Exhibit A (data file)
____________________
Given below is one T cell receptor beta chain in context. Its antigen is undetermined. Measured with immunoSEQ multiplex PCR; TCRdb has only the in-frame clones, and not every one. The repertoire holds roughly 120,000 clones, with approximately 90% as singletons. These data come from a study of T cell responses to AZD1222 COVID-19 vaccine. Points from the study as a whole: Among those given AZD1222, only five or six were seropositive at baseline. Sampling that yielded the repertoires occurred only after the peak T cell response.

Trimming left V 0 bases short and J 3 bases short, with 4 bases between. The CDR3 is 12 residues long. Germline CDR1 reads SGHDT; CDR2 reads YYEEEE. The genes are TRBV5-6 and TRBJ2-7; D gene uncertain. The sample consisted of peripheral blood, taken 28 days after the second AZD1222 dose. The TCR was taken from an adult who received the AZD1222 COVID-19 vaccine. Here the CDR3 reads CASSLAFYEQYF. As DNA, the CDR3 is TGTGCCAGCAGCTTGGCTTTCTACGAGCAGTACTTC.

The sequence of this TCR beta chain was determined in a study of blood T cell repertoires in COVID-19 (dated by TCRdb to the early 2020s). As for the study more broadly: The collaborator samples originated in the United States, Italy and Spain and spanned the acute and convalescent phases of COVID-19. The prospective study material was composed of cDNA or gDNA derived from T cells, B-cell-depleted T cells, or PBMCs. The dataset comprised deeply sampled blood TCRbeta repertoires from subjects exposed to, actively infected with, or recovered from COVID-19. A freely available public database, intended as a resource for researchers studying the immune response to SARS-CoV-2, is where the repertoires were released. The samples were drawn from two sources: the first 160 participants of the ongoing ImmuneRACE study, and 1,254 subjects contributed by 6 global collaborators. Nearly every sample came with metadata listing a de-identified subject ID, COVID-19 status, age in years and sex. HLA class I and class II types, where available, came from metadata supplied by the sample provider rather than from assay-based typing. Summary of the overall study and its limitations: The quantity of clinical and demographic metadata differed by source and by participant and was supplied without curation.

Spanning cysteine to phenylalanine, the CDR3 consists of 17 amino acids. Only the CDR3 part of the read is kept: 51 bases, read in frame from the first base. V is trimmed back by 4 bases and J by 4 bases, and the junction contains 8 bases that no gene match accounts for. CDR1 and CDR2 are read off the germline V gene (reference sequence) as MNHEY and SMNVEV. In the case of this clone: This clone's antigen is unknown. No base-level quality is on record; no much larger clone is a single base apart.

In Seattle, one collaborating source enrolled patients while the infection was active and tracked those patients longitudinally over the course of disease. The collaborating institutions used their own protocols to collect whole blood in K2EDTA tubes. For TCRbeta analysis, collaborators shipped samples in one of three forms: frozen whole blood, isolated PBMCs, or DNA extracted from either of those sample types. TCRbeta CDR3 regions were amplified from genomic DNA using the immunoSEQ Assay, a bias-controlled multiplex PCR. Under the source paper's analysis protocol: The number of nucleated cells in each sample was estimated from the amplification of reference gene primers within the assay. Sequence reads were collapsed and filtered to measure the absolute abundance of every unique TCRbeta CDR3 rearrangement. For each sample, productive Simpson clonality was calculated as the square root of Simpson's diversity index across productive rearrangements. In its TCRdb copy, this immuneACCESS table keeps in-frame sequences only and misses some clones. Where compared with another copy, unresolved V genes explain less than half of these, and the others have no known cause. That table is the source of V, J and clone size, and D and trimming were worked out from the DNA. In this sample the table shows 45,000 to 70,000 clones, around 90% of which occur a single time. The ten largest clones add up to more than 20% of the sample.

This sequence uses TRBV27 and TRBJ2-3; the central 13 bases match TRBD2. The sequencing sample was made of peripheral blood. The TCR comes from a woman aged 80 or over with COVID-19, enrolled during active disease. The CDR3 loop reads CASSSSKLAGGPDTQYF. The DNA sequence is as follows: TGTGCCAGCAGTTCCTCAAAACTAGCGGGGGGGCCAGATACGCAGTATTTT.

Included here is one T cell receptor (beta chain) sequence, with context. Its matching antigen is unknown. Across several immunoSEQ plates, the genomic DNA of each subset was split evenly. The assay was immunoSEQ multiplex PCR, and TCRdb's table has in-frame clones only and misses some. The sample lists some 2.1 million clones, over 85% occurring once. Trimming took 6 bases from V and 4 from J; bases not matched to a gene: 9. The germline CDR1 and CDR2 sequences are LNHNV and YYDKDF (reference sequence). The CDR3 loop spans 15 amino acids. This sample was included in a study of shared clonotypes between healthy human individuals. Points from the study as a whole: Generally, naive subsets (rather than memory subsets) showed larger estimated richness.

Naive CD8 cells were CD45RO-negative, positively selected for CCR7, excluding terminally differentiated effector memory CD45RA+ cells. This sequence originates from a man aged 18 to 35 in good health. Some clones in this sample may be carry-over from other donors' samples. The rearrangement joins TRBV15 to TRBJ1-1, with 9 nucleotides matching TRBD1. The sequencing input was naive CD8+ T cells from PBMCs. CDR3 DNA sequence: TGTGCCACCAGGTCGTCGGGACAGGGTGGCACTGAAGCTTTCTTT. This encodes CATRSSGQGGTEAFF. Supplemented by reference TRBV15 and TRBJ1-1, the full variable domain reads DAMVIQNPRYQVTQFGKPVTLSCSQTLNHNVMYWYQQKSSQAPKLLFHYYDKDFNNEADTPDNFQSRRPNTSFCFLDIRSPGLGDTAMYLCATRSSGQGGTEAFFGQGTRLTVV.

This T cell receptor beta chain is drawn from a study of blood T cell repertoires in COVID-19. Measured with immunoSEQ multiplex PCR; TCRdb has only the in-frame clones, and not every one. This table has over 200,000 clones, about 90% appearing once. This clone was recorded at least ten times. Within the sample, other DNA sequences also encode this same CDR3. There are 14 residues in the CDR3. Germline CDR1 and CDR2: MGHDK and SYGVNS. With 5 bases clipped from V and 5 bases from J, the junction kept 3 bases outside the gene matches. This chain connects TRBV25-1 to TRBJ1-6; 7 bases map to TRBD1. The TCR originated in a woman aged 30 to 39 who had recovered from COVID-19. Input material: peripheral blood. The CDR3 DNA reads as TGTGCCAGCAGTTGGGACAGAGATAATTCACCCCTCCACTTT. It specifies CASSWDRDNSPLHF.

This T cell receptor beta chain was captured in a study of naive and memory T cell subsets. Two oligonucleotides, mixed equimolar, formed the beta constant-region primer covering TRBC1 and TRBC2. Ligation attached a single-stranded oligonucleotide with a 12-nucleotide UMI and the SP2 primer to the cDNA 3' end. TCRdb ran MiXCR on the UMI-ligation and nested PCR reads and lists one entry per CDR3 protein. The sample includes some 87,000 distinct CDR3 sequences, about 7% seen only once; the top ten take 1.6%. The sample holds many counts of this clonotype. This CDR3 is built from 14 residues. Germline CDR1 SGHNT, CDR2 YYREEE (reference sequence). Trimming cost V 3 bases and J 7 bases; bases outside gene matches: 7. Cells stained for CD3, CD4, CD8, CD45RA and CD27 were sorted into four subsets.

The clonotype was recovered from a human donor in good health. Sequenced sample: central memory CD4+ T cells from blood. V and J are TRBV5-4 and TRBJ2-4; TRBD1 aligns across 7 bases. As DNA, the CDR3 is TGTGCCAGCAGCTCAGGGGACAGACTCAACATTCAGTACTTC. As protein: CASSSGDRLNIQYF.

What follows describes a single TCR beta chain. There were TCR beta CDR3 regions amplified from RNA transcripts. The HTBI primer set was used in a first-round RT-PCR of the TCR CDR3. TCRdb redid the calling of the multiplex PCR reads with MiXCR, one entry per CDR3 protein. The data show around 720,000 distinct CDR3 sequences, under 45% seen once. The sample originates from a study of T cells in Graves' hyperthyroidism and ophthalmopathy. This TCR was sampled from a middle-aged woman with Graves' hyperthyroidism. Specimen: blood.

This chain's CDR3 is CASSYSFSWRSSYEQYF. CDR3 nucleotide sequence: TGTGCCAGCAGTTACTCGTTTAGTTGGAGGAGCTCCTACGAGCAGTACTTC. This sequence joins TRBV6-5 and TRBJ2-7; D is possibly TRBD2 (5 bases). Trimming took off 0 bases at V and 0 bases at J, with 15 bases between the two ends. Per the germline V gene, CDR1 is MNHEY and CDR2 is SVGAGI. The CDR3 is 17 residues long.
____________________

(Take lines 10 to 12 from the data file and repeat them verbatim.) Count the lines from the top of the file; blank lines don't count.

This T cell receptor beta chain was captured in a study of naive and memory T cell subsets. Two oligonucleotides, mixed equimolar, formed the beta constant-region primer covering TRBC1 and TRBC2. Ligation attached a single-stranded oligonucleotide with a 12-nucleotide UMI and the SP2 primer to the cDNA 3' end. TCRdb ran MiXCR on the UMI-ligation and nested PCR reads and lists one entry per CDR3 protein. The sample includes some 87,000 distinct CDR3 sequences, about 7% seen only once; the top ten take 1.6%. The sample holds many counts of this clonotype. This CDR3 is built from 14 residues. Germline CDR1 SGHNT, CDR2 YYREEE (reference sequence). Trimming cost V 3 bases and J 7 bases; bases outside gene matches: 7. Cells stained for CD3, CD4, CD8, CD45RA and CD27 were sorted into four subsets.

The clonotype was recovered from a human donor in good health. Sequenced sample: central memory CD4+ T cells from blood. V and J are TRBV5-4 and TRBJ2-4; TRBD1 aligns across 7 bases. As DNA, the CDR3 is TGTGCCAGCAGCTCAGGGGACAGACTCAACATTCAGTACTTC. As protein: CASSSGDRLNIQYF.

What follows describes a single TCR beta chain. There were TCR beta CDR3 regions amplified from RNA transcripts. The HTBI primer set was used in a first-round RT-PCR of the TCR CDR3. TCRdb redid the calling of the multiplex PCR reads with MiXCR, one entry per CDR3 protein. The data show around 720,000 distinct CDR3 sequences, under 45% seen once. The sample originates from a study of T cells in Graves' hyperthyroidism and ophthalmopathy. This TCR was sampled from a middle-aged woman with Graves' hyperthyroidism. Specimen: blood.